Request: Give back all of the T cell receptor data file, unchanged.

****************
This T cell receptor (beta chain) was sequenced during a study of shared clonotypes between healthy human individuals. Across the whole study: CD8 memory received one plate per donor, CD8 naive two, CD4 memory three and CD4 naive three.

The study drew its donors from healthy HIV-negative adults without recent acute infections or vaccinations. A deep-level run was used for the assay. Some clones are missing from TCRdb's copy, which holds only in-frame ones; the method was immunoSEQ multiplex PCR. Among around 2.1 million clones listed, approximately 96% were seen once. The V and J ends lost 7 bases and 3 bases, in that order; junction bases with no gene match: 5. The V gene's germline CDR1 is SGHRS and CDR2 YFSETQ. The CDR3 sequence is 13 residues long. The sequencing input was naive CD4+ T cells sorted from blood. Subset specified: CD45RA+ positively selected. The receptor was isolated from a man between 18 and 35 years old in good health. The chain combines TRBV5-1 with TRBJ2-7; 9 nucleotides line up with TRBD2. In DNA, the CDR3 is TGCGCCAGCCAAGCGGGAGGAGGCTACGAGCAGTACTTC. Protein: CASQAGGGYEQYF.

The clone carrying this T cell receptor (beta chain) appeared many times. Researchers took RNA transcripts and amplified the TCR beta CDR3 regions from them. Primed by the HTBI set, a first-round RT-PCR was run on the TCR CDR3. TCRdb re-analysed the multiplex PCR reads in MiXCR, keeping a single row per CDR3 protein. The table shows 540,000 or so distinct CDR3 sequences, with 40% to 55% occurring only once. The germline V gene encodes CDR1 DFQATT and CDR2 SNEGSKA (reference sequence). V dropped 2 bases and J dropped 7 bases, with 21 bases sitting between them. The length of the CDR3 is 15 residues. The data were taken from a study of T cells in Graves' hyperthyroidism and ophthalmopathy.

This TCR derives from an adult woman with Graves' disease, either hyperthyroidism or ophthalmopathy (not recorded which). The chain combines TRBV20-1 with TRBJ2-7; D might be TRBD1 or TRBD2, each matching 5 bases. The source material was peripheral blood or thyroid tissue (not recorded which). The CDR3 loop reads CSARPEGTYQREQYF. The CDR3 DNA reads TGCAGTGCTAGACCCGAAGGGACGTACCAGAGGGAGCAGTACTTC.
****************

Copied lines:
This T cell receptor (beta chain) was sequenced during a study of shared clonotypes between healthy human individuals. Across the whole study: CD8 memory received one plate per donor, CD8 naive two, CD4 memory three and CD4 naive three.

The study drew its donors from healthy HIV-negative adults without recent acute infections or vaccinations. A deep-level run was used for the assay. Some clones are missing from TCRdb's copy, which holds only in-frame ones; the method was immunoSEQ multiplex PCR. Among around 2.1 million clones listed, approximately 96% were seen once. The V and J ends lost 7 bases and 3 bases, in that order; junction bases with no gene match: 5. The V gene's germline CDR1 is SGHRS and CDR2 YFSETQ. The CDR3 sequence is 13 residues long. The sequencing input was naive CD4+ T cells sorted from blood. Subset specified: CD45RA+ positively selected. The receptor was isolated from a man between 18 and 35 years old in good health. The chain combines TRBV5-1 with TRBJ2-7; 9 nucleotides line up with TRBD2. In DNA, the CDR3 is TGCGCCAGCCAAGCGGGAGGAGGCTACGAGCAGTACTTC. Protein: CASQAGGGYEQYF.

The clone carrying this T cell receptor (beta chain) appeared many times. Researchers took RNA transcripts and amplified the TCR beta CDR3 regions from them. Primed by the HTBI set, a first-round RT-PCR was run on the TCR CDR3. TCRdb re-analysed the multiplex PCR reads in MiXCR, keeping a single row per CDR3 protein. The table shows 540,000 or so distinct CDR3 sequences, with 40% to 55% occurring only once. The germline V gene encodes CDR1 DFQATT and CDR2 SNEGSKA (reference sequence). V dropped 2 bases and J dropped 7 bases, with 21 bases sitting between them. The length of the CDR3 is 15 residues. The data were taken from a study of T cells in Graves' hyperthyroidism and ophthalmopathy.

This TCR derives from an adult woman with Graves' disease, either hyperthyroidism or ophthalmopathy (not recorded which). The chain combines TRBV20-1 with TRBJ2-7; D might be TRBD1 or TRBD2, each matching 5 bases. The source material was peripheral blood or thyroid tissue (not recorded which). The CDR3 loop reads CSARPEGTYQREQYF. The CDR3 DNA reads TGCAGTGCTAGACCCGAAGGGACGTACCAGAGGGAGCAGTACTTC.